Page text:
Issue Date: February 11, 2008
Expanding C-P Bond Chemistry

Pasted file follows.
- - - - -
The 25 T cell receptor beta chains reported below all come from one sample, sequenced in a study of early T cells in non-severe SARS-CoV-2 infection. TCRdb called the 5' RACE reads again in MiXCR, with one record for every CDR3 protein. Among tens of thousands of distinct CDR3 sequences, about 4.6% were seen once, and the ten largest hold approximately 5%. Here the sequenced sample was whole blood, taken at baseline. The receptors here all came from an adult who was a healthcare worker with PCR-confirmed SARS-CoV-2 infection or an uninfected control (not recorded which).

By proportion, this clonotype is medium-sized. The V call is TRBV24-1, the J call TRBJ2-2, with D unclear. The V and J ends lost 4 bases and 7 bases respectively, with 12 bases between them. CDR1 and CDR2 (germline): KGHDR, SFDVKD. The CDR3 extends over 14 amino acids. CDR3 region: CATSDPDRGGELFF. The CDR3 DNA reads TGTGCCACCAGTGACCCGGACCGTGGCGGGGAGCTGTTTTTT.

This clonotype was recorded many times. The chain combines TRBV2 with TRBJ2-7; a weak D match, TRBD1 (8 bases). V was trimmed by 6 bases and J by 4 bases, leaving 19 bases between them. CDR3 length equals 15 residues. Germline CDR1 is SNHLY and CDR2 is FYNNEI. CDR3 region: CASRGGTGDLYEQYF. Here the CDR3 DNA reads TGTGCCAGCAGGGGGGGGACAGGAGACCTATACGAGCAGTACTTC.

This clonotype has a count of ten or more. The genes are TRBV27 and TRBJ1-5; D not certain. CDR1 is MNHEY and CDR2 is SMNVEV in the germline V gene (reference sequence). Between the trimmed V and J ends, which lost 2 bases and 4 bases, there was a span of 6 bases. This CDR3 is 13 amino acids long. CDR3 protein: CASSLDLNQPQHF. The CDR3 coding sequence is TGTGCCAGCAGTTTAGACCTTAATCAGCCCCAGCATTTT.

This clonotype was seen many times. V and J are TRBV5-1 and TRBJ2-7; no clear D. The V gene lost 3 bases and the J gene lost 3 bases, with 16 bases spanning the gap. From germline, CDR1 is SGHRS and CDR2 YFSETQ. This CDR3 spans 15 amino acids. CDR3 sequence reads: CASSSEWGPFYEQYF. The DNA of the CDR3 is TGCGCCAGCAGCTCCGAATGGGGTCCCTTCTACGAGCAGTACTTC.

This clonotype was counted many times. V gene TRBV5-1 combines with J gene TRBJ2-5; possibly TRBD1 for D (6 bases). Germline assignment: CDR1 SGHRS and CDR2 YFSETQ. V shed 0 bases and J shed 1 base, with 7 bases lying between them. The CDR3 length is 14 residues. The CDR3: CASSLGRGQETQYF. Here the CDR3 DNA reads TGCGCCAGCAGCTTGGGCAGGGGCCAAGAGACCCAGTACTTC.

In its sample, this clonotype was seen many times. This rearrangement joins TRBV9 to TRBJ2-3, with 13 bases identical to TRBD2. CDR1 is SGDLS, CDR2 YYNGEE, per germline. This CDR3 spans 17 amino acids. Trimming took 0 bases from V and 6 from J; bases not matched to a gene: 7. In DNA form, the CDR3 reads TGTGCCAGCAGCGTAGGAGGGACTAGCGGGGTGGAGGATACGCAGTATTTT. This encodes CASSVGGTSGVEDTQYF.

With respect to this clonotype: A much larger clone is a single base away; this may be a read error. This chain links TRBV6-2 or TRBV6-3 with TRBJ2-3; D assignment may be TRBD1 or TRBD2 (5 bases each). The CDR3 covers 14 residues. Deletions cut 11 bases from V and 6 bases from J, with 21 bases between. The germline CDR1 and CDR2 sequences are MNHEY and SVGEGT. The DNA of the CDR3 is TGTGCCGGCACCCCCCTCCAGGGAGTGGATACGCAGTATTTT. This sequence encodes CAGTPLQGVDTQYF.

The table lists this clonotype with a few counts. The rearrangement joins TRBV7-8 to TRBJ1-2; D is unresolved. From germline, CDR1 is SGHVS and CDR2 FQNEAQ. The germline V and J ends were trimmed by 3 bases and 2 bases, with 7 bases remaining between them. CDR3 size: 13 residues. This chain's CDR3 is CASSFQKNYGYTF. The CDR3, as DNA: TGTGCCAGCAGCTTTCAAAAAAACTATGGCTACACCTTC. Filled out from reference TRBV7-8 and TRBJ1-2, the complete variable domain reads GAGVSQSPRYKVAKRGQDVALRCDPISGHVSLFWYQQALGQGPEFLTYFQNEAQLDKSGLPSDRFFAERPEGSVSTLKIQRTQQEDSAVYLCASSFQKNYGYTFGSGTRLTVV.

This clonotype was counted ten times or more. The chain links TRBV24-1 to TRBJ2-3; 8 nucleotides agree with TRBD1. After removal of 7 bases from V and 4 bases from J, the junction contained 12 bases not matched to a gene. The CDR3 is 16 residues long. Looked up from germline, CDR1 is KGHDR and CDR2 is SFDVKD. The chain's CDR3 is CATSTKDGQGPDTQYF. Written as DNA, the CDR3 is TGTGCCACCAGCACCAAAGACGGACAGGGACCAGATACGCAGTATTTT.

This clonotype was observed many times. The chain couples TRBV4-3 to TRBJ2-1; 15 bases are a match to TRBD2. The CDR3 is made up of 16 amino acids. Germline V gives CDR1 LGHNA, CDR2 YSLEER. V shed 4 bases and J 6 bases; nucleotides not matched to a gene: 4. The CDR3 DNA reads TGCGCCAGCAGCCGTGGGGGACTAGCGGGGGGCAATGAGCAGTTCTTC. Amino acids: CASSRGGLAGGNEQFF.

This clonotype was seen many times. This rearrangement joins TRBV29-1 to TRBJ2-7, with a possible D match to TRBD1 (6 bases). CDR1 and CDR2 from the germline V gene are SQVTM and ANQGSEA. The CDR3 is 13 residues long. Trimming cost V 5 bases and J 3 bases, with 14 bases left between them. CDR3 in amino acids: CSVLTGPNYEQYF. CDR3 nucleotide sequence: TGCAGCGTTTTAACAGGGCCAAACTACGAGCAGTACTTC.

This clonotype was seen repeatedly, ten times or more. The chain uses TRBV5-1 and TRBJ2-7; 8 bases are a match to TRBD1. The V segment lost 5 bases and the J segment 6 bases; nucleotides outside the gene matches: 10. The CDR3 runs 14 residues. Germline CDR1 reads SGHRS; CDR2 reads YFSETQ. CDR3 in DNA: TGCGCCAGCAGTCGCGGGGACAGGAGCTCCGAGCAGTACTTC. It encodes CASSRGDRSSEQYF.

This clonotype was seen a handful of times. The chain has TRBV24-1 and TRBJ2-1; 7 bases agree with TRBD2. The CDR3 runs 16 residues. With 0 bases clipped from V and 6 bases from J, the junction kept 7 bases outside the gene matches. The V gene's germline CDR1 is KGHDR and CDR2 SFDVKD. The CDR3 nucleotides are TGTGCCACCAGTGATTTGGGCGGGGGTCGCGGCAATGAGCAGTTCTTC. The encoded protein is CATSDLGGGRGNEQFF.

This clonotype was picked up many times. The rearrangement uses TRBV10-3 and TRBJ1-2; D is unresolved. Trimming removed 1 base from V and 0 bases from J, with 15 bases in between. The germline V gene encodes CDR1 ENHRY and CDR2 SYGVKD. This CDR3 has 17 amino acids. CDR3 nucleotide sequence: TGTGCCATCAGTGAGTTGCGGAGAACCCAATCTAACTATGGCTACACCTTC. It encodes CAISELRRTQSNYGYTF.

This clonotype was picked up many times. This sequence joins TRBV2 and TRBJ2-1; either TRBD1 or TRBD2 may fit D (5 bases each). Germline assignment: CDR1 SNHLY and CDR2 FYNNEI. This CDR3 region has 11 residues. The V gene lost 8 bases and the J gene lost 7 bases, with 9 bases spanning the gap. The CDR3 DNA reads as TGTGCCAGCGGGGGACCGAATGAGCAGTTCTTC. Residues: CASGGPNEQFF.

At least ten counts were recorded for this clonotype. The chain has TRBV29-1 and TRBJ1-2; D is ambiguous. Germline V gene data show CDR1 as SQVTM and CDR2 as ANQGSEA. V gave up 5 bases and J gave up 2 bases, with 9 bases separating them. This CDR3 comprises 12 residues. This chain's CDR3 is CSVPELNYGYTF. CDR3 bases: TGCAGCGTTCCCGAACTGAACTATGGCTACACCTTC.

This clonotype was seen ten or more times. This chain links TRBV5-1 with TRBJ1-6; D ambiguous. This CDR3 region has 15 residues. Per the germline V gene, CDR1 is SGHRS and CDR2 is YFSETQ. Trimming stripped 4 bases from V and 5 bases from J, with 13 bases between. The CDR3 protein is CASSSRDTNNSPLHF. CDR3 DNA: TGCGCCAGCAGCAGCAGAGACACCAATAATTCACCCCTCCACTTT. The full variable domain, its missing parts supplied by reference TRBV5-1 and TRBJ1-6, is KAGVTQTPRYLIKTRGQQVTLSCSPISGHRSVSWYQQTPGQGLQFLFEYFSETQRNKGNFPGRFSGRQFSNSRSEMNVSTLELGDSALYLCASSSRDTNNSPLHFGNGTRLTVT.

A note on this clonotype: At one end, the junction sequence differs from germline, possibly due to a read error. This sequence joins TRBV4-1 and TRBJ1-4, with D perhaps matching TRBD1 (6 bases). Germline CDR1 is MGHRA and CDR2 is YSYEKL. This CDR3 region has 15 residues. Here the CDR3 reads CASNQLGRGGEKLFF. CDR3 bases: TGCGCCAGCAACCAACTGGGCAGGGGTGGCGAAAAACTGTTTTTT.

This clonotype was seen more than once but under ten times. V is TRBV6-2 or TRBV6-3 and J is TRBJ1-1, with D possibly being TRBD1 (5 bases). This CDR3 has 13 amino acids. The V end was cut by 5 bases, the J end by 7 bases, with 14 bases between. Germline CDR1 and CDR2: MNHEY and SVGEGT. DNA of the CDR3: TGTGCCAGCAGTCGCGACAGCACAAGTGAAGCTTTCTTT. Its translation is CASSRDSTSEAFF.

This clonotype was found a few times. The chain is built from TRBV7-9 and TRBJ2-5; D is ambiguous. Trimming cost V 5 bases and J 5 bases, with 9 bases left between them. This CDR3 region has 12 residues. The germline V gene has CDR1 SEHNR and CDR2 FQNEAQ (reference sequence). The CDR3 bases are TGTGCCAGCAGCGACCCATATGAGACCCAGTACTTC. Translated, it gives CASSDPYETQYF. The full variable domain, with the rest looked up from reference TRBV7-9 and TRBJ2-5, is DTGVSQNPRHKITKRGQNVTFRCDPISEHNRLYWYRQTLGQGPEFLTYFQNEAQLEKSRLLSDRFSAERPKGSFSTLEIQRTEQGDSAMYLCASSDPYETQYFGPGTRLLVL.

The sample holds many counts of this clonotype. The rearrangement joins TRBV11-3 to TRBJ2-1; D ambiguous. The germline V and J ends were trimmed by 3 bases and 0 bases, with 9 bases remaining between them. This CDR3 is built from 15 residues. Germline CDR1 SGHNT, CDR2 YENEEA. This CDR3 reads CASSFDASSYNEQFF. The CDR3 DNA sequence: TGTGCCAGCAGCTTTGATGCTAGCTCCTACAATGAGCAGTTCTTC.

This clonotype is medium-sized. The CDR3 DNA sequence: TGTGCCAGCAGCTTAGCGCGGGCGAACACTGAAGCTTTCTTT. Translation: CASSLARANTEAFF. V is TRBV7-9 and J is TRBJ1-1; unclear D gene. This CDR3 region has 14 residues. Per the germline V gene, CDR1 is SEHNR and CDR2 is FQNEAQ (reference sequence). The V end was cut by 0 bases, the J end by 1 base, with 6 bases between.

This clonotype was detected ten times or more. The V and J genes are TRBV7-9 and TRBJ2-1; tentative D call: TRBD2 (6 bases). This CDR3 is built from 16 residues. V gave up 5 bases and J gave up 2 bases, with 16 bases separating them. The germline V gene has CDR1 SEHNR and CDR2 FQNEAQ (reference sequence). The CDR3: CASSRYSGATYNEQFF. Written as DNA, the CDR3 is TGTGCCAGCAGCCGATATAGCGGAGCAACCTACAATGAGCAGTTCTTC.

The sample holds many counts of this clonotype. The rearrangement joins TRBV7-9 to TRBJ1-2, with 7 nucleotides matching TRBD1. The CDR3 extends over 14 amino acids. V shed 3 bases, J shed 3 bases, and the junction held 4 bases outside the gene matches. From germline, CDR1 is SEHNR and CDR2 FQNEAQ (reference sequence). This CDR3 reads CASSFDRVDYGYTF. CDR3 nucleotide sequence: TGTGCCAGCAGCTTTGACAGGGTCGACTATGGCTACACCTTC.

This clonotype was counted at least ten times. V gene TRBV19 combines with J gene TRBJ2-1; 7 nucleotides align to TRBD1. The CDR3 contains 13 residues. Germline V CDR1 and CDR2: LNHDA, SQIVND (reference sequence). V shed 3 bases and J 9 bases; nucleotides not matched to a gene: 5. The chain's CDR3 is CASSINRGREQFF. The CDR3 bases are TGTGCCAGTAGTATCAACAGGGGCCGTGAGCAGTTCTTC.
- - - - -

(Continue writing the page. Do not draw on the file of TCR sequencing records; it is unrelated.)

The first lanthanide-metal complex featuring a phosphinidene functional group has been reported by a team led by Jaqueline L. Kiplinger of Los Alamos National Laboratory (J. Am. Chem. Soc., DOI: 10.1021/ja7105306). This new compound class for the 4f elements could become "a platform for catalytic organophosphorus group-transfer processes and other C–P bond-forming reactions," Kiplinger says. The researchers made the complex by reacting a tridentate P–N–P pincer-type ligand with a lutetium precursor complex to form an isolatable intermediate, followed by treating the intermediate with mesitylphosphine (R′PH2). Unlike transition metals, which can form terminal phosphinidenes (M=P), the lutetium version only forms a dimer with bridging phosphinidene groups (shown). In preliminary reactivity studies, the dimer breaks up and reacts like a terminal phosphinidene, transferring the organophosphorus group to aldehydes and ketones to make phosphaalkenes, such as R′P=C(C6H5)2. "This phospha-Wittig chemistry suggests that we ultimately may be able to prepare a stable terminal lanthanide phosphinidene," Kiplinger adds.
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